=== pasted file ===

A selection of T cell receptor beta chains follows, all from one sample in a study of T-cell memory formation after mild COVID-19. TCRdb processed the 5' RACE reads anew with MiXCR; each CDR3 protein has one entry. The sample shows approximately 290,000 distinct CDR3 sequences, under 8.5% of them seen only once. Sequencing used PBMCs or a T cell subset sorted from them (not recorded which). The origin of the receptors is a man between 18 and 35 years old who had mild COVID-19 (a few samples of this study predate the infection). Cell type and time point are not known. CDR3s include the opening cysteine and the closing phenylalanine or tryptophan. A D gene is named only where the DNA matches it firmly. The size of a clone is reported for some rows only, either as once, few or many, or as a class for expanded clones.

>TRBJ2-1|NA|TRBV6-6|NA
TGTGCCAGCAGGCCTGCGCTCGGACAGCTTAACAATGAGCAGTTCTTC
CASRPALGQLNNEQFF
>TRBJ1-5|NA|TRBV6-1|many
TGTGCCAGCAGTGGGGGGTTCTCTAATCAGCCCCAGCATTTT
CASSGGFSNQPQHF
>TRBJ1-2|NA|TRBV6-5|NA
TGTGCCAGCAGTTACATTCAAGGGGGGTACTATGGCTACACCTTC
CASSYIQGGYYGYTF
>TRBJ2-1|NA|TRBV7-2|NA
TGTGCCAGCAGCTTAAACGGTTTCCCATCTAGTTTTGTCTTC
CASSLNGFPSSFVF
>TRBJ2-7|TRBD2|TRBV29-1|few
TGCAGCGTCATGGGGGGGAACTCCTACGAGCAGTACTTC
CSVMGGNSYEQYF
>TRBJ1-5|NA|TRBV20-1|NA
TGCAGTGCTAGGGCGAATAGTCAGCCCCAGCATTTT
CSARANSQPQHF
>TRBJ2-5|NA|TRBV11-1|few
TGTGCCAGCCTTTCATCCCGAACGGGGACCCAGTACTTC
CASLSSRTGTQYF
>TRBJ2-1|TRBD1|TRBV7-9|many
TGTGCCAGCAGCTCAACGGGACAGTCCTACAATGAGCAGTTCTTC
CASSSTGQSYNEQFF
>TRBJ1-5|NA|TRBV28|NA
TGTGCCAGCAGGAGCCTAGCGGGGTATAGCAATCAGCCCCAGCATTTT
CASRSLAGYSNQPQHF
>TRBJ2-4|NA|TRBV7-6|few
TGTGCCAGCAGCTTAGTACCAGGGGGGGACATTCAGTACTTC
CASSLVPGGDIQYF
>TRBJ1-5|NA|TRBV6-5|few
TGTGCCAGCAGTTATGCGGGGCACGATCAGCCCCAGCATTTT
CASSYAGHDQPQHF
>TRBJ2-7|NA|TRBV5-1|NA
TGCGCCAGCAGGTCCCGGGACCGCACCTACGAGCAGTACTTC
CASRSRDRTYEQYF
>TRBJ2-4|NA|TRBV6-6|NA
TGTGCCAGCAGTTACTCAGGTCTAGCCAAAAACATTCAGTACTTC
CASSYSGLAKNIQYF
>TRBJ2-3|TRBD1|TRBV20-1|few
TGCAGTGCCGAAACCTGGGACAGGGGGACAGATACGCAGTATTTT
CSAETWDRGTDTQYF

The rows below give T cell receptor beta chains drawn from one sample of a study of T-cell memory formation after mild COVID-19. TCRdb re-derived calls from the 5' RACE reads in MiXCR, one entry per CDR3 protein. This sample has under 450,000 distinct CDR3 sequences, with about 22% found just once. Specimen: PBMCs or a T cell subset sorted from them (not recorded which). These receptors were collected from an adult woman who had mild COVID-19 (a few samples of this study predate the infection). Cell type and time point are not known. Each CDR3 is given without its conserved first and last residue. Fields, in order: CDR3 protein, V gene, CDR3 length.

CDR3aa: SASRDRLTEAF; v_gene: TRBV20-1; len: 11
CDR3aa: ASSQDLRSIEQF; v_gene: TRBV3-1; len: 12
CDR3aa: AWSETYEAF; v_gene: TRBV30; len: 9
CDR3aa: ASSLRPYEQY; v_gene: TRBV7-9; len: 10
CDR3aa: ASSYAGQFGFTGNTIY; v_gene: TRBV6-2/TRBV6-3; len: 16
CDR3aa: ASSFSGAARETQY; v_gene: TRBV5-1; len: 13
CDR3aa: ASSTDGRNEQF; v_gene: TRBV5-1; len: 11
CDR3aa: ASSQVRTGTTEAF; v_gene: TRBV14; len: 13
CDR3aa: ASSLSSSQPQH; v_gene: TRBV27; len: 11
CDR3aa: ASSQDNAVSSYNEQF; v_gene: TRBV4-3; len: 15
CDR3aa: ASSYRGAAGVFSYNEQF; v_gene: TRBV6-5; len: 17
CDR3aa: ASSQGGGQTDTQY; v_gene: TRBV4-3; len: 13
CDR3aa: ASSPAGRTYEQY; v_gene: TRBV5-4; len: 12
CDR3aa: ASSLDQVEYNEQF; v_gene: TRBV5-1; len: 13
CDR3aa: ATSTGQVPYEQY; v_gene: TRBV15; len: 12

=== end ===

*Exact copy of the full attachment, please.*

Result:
A selection of T cell receptor beta chains follows, all from one sample in a study of T-cell memory formation after mild COVID-19. TCRdb processed the 5' RACE reads anew with MiXCR; each CDR3 protein has one entry. The sample shows approximately 290,000 distinct CDR3 sequences, under 8.5% of them seen only once. Sequencing used PBMCs or a T cell subset sorted from them (not recorded which). The origin of the receptors is a man between 18 and 35 years old who had mild COVID-19 (a few samples of this study predate the infection). Cell type and time point are not known. CDR3s include the opening cysteine and the closing phenylalanine or tryptophan. A D gene is named only where the DNA matches it firmly. The size of a clone is reported for some rows only, either as once, few or many, or as a class for expanded clones.

>TRBJ2-1|NA|TRBV6-6|NA
TGTGCCAGCAGGCCTGCGCTCGGACAGCTTAACAATGAGCAGTTCTTC
CASRPALGQLNNEQFF
>TRBJ1-5|NA|TRBV6-1|many
TGTGCCAGCAGTGGGGGGTTCTCTAATCAGCCCCAGCATTTT
CASSGGFSNQPQHF
>TRBJ1-2|NA|TRBV6-5|NA
TGTGCCAGCAGTTACATTCAAGGGGGGTACTATGGCTACACCTTC
CASSYIQGGYYGYTF
>TRBJ2-1|NA|TRBV7-2|NA
TGTGCCAGCAGCTTAAACGGTTTCCCATCTAGTTTTGTCTTC
CASSLNGFPSSFVF
>TRBJ2-7|TRBD2|TRBV29-1|few
TGCAGCGTCATGGGGGGGAACTCCTACGAGCAGTACTTC
CSVMGGNSYEQYF
>TRBJ1-5|NA|TRBV20-1|NA
TGCAGTGCTAGGGCGAATAGTCAGCCCCAGCATTTT
CSARANSQPQHF
>TRBJ2-5|NA|TRBV11-1|few
TGTGCCAGCCTTTCATCCCGAACGGGGACCCAGTACTTC
CASLSSRTGTQYF
>TRBJ2-1|TRBD1|TRBV7-9|many
TGTGCCAGCAGCTCAACGGGACAGTCCTACAATGAGCAGTTCTTC
CASSSTGQSYNEQFF
>TRBJ1-5|NA|TRBV28|NA
TGTGCCAGCAGGAGCCTAGCGGGGTATAGCAATCAGCCCCAGCATTTT
CASRSLAGYSNQPQHF
>TRBJ2-4|NA|TRBV7-6|few
TGTGCCAGCAGCTTAGTACCAGGGGGGGACATTCAGTACTTC
CASSLVPGGDIQYF
>TRBJ1-5|NA|TRBV6-5|few
TGTGCCAGCAGTTATGCGGGGCACGATCAGCCCCAGCATTTT
CASSYAGHDQPQHF
>TRBJ2-7|NA|TRBV5-1|NA
TGCGCCAGCAGGTCCCGGGACCGCACCTACGAGCAGTACTTC
CASRSRDRTYEQYF
>TRBJ2-4|NA|TRBV6-6|NA
TGTGCCAGCAGTTACTCAGGTCTAGCCAAAAACATTCAGTACTTC
CASSYSGLAKNIQYF
>TRBJ2-3|TRBD1|TRBV20-1|few
TGCAGTGCCGAAACCTGGGACAGGGGGACAGATACGCAGTATTTT
CSAETWDRGTDTQYF

The rows below give T cell receptor beta chains drawn from one sample of a study of T-cell memory formation after mild COVID-19. TCRdb re-derived calls from the 5' RACE reads in MiXCR, one entry per CDR3 protein. This sample has under 450,000 distinct CDR3 sequences, with about 22% found just once. Specimen: PBMCs or a T cell subset sorted from them (not recorded which). These receptors were collected from an adult woman who had mild COVID-19 (a few samples of this study predate the infection). Cell type and time point are not known. Each CDR3 is given without its conserved first and last residue. Fields, in order: CDR3 protein, V gene, CDR3 length.

CDR3aa: SASRDRLTEAF; v_gene: TRBV20-1; len: 11
CDR3aa: ASSQDLRSIEQF; v_gene: TRBV3-1; len: 12
CDR3aa: AWSETYEAF; v_gene: TRBV30; len: 9
CDR3aa: ASSLRPYEQY; v_gene: TRBV7-9; len: 10
CDR3aa: ASSYAGQFGFTGNTIY; v_gene: TRBV6-2/TRBV6-3; len: 16
CDR3aa: ASSFSGAARETQY; v_gene: TRBV5-1; len: 13
CDR3aa: ASSTDGRNEQF; v_gene: TRBV5-1; len: 11
CDR3aa: ASSQVRTGTTEAF; v_gene: TRBV14; len: 13
CDR3aa: ASSLSSSQPQH; v_gene: TRBV27; len: 11
CDR3aa: ASSQDNAVSSYNEQF; v_gene: TRBV4-3; len: 15
CDR3aa: ASSYRGAAGVFSYNEQF; v_gene: TRBV6-5; len: 17
CDR3aa: ASSQGGGQTDTQY; v_gene: TRBV4-3; len: 13
CDR3aa: ASSPAGRTYEQY; v_gene: TRBV5-4; len: 12
CDR3aa: ASSLDQVEYNEQF; v_gene: TRBV5-1; len: 13
CDR3aa: ATSTGQVPYEQY; v_gene: TRBV15; len: 12